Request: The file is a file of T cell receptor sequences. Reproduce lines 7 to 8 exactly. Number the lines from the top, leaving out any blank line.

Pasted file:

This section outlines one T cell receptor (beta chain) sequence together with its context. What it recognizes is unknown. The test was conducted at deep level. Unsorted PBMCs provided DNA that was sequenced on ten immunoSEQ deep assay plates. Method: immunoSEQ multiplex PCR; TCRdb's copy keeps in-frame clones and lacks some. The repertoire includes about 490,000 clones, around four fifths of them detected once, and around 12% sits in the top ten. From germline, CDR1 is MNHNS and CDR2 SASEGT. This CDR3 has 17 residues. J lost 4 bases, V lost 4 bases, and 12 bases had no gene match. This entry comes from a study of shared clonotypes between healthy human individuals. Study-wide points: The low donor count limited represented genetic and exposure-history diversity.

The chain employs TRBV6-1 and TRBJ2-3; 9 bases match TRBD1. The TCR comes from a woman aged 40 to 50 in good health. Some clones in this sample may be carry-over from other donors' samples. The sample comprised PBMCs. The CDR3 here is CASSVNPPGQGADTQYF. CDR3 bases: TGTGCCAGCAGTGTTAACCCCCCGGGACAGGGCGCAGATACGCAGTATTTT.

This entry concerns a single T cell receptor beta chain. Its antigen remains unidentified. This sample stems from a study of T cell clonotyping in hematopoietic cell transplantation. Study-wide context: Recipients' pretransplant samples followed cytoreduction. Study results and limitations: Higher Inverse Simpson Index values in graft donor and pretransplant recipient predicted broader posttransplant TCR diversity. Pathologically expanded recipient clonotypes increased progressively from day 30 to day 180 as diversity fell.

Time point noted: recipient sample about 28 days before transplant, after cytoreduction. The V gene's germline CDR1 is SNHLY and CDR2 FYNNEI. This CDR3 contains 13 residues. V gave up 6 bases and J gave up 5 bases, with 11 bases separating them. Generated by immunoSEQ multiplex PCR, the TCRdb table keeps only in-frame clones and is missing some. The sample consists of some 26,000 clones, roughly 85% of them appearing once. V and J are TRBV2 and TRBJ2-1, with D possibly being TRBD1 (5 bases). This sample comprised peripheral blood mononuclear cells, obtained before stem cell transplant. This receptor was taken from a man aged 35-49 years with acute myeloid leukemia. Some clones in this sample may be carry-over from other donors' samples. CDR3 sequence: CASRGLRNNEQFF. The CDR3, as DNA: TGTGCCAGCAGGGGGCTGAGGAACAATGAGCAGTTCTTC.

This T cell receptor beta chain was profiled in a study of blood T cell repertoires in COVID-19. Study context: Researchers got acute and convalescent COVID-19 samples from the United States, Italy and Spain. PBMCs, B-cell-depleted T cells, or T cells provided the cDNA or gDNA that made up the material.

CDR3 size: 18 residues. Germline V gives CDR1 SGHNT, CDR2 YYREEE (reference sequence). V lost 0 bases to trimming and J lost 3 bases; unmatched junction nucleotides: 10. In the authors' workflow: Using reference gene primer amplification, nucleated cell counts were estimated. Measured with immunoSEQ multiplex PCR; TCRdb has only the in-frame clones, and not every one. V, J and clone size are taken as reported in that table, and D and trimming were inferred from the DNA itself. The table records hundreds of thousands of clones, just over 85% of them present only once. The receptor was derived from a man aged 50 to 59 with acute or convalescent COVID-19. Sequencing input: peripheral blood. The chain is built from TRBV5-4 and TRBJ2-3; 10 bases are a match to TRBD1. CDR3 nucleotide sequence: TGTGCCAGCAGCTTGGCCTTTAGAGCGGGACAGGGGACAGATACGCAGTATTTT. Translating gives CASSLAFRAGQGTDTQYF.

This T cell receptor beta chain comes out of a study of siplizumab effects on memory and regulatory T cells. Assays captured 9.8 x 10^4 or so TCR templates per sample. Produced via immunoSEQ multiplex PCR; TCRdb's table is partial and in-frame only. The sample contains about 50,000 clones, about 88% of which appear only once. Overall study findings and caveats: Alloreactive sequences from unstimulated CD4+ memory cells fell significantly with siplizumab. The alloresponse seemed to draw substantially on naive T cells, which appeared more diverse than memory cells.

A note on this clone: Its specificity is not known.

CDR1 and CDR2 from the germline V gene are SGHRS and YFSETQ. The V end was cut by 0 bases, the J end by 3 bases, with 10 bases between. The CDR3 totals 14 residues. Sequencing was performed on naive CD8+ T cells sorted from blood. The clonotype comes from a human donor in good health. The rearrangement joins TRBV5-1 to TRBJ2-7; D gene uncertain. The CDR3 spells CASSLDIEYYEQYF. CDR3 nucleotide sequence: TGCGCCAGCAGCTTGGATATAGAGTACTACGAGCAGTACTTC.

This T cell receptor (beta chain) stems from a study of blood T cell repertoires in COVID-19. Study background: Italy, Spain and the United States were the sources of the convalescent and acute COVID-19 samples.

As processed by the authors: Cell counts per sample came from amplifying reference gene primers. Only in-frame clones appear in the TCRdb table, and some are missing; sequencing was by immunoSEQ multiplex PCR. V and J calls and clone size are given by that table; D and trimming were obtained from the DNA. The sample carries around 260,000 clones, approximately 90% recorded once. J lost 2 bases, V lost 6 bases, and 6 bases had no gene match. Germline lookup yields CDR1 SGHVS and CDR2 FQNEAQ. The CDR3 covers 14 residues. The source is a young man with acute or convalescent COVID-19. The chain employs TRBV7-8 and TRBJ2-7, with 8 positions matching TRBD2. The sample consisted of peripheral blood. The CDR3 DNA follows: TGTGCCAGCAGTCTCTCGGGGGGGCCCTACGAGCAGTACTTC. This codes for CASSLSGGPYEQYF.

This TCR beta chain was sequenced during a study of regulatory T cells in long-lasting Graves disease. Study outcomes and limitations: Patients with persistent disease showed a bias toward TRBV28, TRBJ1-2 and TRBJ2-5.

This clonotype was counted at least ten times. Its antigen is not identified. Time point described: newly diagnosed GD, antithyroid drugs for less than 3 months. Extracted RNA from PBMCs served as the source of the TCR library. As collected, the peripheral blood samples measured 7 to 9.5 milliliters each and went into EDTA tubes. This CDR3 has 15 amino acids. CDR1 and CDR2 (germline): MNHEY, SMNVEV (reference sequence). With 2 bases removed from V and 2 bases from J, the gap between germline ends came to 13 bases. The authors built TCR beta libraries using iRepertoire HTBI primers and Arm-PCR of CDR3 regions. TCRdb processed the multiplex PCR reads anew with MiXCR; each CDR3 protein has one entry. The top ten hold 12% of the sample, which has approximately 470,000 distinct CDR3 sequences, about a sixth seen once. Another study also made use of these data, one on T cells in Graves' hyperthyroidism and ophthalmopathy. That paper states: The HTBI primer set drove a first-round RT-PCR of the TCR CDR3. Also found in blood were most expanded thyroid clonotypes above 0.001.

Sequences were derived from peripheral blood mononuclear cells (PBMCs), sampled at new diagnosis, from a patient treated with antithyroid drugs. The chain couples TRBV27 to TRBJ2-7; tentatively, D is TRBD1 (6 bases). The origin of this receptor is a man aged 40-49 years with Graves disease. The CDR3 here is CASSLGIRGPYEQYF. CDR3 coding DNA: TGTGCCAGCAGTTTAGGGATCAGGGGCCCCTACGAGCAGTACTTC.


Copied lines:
This T cell receptor beta chain comes out of a study of siplizumab effects on memory and regulatory T cells. Assays captured 9.8 x 10^4 or so TCR templates per sample. Produced via immunoSEQ multiplex PCR; TCRdb's table is partial and in-frame only. The sample contains about 50,000 clones, about 88% of which appear only once. Overall study findings and caveats: Alloreactive sequences from unstimulated CD4+ memory cells fell significantly with siplizumab. The alloresponse seemed to draw substantially on naive T cells, which appeared more diverse than memory cells.

A note on this clone: Its specificity is not known.